Friday, February 5, 2010

as the snowpocalypse bears down

24x24 oil on linen

As the snowpocalypse bears down on Washington DC and surrounding areas I am in the studio. This painting was absolutely howling through the studio walls, needing me there like a child in the crib. Now I have done all I can and I need to hold back and let it dry. That is the very hard part. When it dries I will continue. I am not sure what it will need, but am sure if I wait, it will tell me.

A little about the Washington DC area- snow dries people nuts. The grocery stores are empty and what little is left people are waiting in long lines to procure. I love the hype! It is apocalypse in a very fun way. People actually talk in the lines at the store, help each other on the street, have eating fests celebrating the storm and just enjoy the present of an unexpected break from the routine and their jobs. As soon as the snow is deep enough I will x-country ski through the parks and streets with not a care. It has been a very long time since this are has had such a wonderful real winter. I am a New Englander who grew up with real snow every winter. This feels so good. The one thing I won't do is drive...that is until the masses make it home and the crazy driving is done. Snow driving is not the DC strength.


SamArtDog said...

Glad to see you're being true to the grisaille; it was good and this is better. Has a great feel of the primitive New World to it.

Snowpocalypse--har har har. I heard there's like 2 dozen eggs and a bag o' bread at Safeway and that the food supply has been nuked by the storm/Soopa-bow combo. I love America.

loriann said...

Hey Sam...primitive New World???? What's that?
Yah, you're right the combo of soopa-bow and snow is something else! In Boulder, you don't have this snow craziness, do you? Snow is more, ......normal?

SamArtDog said...

Primitive New World, as in before white guys showed up with measles and guns. Kinda like George Inness's bucolic dream-come-true.

Boulder used to be better at snow before the PFAs (People From Away) moved here in 1860-something. To be fair, that would include me, but at least I came from Maine, where boy do we know snow!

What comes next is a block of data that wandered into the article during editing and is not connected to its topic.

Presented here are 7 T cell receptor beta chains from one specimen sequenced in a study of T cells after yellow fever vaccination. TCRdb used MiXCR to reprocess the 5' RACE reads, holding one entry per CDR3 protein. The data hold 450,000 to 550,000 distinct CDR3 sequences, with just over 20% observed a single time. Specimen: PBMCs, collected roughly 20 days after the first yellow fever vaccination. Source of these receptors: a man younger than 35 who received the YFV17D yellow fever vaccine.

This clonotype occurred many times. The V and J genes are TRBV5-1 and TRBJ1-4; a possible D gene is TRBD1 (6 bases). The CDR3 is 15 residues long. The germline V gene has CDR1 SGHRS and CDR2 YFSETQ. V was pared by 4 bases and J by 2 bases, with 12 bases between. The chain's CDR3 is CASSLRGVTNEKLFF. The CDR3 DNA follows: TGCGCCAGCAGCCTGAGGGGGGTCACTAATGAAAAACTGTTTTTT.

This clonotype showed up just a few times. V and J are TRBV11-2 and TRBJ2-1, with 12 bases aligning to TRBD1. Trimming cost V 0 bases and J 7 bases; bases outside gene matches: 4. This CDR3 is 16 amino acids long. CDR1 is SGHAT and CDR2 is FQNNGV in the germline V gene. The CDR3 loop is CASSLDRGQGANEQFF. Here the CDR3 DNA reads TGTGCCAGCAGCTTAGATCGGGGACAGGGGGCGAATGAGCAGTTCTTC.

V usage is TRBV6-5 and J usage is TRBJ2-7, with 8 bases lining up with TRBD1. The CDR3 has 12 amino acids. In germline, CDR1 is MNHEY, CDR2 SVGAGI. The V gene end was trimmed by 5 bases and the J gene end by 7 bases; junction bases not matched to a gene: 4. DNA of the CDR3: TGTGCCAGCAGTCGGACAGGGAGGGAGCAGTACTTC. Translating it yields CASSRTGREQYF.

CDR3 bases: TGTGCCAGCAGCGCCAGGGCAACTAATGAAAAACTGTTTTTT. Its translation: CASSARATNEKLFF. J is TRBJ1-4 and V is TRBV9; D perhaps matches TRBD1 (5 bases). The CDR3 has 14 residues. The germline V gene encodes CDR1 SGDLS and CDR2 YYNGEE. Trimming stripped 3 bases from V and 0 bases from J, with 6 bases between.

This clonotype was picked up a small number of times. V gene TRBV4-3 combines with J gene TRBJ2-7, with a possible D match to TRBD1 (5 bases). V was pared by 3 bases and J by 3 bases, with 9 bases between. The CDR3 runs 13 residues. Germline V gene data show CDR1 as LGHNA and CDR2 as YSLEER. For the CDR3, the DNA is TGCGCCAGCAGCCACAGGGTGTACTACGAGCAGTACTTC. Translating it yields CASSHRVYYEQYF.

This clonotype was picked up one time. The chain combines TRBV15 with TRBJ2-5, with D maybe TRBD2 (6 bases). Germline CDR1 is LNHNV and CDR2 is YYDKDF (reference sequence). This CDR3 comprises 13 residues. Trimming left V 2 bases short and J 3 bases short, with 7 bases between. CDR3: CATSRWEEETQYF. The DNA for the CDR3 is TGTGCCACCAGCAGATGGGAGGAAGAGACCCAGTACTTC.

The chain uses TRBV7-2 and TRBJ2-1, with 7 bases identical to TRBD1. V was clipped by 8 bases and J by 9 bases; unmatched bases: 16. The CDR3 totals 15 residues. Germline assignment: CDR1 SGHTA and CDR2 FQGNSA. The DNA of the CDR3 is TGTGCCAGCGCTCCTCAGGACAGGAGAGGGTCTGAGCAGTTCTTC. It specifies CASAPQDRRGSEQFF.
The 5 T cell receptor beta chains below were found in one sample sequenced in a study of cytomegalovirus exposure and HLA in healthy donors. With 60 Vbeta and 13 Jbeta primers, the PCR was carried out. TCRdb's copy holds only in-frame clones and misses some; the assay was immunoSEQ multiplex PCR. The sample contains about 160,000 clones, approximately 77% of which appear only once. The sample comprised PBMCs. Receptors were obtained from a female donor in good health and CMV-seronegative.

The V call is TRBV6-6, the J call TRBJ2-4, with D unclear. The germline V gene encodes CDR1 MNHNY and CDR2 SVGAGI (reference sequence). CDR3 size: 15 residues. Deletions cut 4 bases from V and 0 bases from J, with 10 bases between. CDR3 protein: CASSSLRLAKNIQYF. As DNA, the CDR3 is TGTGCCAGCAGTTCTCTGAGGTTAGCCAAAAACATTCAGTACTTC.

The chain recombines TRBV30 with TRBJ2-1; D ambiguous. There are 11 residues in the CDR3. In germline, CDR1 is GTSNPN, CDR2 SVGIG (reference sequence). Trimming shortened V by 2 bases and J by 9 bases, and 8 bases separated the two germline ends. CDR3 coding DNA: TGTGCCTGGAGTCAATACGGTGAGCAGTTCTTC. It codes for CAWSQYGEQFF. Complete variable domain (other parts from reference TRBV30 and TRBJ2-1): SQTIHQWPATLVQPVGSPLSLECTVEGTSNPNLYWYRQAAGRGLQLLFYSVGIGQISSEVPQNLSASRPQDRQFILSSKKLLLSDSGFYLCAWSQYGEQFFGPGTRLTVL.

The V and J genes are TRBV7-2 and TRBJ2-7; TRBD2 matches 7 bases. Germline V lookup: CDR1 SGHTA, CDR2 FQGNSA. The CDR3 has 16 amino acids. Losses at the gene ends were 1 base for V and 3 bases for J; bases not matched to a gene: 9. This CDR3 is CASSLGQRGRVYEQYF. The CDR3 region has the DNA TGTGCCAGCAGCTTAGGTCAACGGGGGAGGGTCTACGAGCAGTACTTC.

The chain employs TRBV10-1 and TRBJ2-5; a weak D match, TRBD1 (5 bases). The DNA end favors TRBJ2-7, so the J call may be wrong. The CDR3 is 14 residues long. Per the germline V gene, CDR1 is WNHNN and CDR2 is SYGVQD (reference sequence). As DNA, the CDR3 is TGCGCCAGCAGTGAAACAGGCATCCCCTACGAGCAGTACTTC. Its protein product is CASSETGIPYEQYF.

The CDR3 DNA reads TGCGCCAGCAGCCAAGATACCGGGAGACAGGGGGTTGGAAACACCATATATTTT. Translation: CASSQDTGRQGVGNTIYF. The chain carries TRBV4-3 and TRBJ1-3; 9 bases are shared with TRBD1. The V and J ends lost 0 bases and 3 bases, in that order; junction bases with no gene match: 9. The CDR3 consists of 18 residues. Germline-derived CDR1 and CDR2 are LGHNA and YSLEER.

Anonymous said...

I was thinking of you today, as the weather prognosticates were predicting 30 inches of snow in the DC area. Hope you are snug and warm and "weather" the storm creatively in the studio. Regards from not so sunny California.

Donna T said...

Gorgeous painting, Loriann! I can't believe how much snow we have - and it's still snowing! No driving here either ... can't find the driveway!

Janelle Goodwin said...

Love the transitions of color in the sky here, Loriann. I'm wondering if you use mixtures with white in them, or just transparent washes - straight.

Enjoy the snow while it lasts. Even though it's hard to get around it's mesmerizing beauty! Hope you get to cross-country ski through it all!

loriann said...

Sam..bucolic dream-come-true, George Inness..oh that primitive new world! Sounds great, thanks!
What's a "usual snow" in Boulder?

The studio, the home all was way too cold. it's amazing what happens when one is more concerned with keeping warm and dry and getting warm food. I guess that's what Maslow triangle, the hierarchy of need really means. No self-actualization before food water, warmth.
So sunny California isn't so sunny, eh? Still deludged with water?

Hi Donna..I know what you mean, driveway what driveway? what road? And more to come!!! Thanks about the painting!

Hi Janelle, Yep, I am guilty of white. I will do anything to get the vision I want.
You're right about the snow's beauty. Skiing, sledding walking,and of course painting in it are all favorite things! We even have more to come on Tuesday night!
WOW eeeee!

Adam Cope said...

I'll have to say beautiful...even though I absolutely hate snow, of any kind & of any thickness.

BTW, I love oil paint on board too? masonite with oil-based thixotropic primer, if u can get it.

paint on loriann! i'll get going whne the snow's gone;-)

loriann said...

Hi Adam and Thanks!!! The snow is quite beautiful to paint. This is a piece of birch. Sometimes I use masonite, but prefer wood. It feels different, don't you think?

Adam Cope said...

not sure about the grain of birch wood. i've got some old paintings on 'contraplaqué'(laminated sandwhich board), over 15 years old, from my student days, which don't look too good in terms of conservation. the grain has opened up. You won't have this problem with masonite. De Staêl painted mostly on masonite ('isorelle' en francais) & they look great 50 years on in the Pompidou.

i would think that a rigid support would be sympathetic for rubbing & stroking.